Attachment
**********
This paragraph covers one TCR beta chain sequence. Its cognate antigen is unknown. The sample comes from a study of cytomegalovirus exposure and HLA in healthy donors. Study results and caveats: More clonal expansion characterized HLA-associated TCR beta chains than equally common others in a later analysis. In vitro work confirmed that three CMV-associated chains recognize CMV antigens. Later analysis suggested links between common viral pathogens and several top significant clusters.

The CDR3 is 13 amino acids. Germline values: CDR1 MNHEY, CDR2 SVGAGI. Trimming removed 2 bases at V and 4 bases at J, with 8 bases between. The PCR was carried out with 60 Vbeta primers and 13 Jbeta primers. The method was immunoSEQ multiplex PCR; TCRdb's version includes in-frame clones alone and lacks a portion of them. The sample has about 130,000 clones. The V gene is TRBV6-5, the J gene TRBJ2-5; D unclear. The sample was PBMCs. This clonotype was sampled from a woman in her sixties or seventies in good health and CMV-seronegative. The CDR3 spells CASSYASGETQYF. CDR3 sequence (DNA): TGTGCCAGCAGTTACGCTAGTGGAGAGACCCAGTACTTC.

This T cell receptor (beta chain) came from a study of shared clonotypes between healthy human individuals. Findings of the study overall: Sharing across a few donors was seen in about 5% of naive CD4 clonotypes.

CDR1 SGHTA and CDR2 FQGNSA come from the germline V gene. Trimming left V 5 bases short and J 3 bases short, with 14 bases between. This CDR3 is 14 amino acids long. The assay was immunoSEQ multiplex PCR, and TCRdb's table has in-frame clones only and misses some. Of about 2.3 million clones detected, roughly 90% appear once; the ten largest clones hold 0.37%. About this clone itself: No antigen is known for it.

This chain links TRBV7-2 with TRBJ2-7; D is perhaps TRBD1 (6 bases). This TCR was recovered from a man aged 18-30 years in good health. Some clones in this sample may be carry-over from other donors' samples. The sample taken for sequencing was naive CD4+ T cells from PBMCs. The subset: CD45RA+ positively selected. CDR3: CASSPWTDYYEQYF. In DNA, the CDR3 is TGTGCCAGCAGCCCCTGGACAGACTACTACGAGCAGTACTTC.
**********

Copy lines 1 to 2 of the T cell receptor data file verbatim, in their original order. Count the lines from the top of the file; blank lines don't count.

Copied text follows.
This paragraph covers one TCR beta chain sequence. Its cognate antigen is unknown. The sample comes from a study of cytomegalovirus exposure and HLA in healthy donors. Study results and caveats: More clonal expansion characterized HLA-associated TCR beta chains than equally common others in a later analysis. In vitro work confirmed that three CMV-associated chains recognize CMV antigens. Later analysis suggested links between common viral pathogens and several top significant clusters.

The CDR3 is 13 amino acids. Germline values: CDR1 MNHEY, CDR2 SVGAGI. Trimming removed 2 bases at V and 4 bases at J, with 8 bases between. The PCR was carried out with 60 Vbeta primers and 13 Jbeta primers. The method was immunoSEQ multiplex PCR; TCRdb's version includes in-frame clones alone and lacks a portion of them. The sample has about 130,000 clones. The V gene is TRBV6-5, the J gene TRBJ2-5; D unclear. The sample was PBMCs. This clonotype was sampled from a woman in her sixties or seventies in good health and CMV-seronegative. The CDR3 spells CASSYASGETQYF. CDR3 sequence (DNA): TGTGCCAGCAGTTACGCTAGTGGAGAGACCCAGTACTTC.